The report explains that while pre-COVID-19, the world had made tremendous progress in getting children to school, the near-universal enrollment in primary education did not lead to near-universal learning. In fact, before the outbreak of the pandemic, 53 percent of children in low- and middle-income countries were living in Learning Poverty, that is, were unable to read and understand an age-appropriate text by age 10. In Sub-Saharan Africa, the figure was closer to 90 percent. Today, the unprecedented twin shocks of extended school closures and deep economic recession associated with the pandemic are threatening to make the crisis even more dire, with early estimates suggesting that Learning Poverty could rise to a record 63 percent. These poor learning outcomes are, in many cases, a reflection of inadequate language of instruction policies.

“The message is loud and clear.  Children learn best when taught in a language they understand, and this offers the best foundation for learning in a second language,” stressed Jaime Saavedra, World Bank Global Director for Education. “This deep and unjust learning crisis requires action. Investments in education systems around the world will not yield significant learning improvements if students do not understand the language in which they are taught. Substantial improvements in Learning Poverty are possible by teaching children in the language they speak at home.”

The new World Bank policy approach to language of instruction is guided by 5 principles:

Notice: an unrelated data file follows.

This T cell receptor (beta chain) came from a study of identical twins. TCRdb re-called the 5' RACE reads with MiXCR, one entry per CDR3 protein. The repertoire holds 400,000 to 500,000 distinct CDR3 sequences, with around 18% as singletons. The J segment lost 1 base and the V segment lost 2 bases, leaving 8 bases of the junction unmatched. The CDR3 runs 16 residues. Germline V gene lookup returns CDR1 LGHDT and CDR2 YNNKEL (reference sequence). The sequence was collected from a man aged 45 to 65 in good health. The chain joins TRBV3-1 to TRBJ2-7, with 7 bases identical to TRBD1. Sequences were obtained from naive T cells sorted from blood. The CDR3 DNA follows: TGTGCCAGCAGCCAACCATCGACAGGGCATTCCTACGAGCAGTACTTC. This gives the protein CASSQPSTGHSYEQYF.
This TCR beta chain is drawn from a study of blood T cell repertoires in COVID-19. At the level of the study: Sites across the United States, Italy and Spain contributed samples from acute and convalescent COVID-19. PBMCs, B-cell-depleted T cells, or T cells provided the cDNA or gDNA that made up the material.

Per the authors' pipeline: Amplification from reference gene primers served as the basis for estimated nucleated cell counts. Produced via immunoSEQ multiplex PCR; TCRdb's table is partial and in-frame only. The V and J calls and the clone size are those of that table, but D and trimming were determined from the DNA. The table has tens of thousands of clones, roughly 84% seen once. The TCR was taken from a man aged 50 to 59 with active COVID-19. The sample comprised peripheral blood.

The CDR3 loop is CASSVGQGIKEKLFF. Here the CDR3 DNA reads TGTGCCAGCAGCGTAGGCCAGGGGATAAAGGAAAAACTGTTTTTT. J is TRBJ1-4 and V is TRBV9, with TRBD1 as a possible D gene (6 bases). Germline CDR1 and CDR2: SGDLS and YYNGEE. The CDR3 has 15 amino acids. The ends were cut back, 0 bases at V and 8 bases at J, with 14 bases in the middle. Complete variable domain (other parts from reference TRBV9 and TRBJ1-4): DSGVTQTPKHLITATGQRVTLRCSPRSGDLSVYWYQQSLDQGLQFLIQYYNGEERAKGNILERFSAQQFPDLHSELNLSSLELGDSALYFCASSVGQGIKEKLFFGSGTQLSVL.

1. Teach children in their first language starting with Early Childhood Education and Care services through at least the first six years of primary schooling.

2. Use a student’s first language for instruction in academic subjects beyond reading and writing.

3.  If students are to learn a second language in primary school, introduce it as a foreign language with an initial focus on oral language skills.

4. Continue first language instruction even after a second language becomes the principal language of instruction.

5. Continuously plan, develop, adapt, and improve the implementation of language of instruction policies, in line with country contexts and educational goals.

Of course, these language of instruction policies need to be well integrated within a larger package of policies to ensure alignment with the political commitment and the instructional coherence of the system.

This approach will guide the World Bank’s financing and advisory support for countries to provide high-quality early childhood and basic education to all their students. The World Bank is the largest source of external financing for education in developing countries – in fiscal year 2021, it broke another record and committed $5.5 billion of IBRD and IDA resources in new operations and, in addition, committed $0.8 billion of new grants with GPE financing, across a total of 60 new education projects in 45 countries.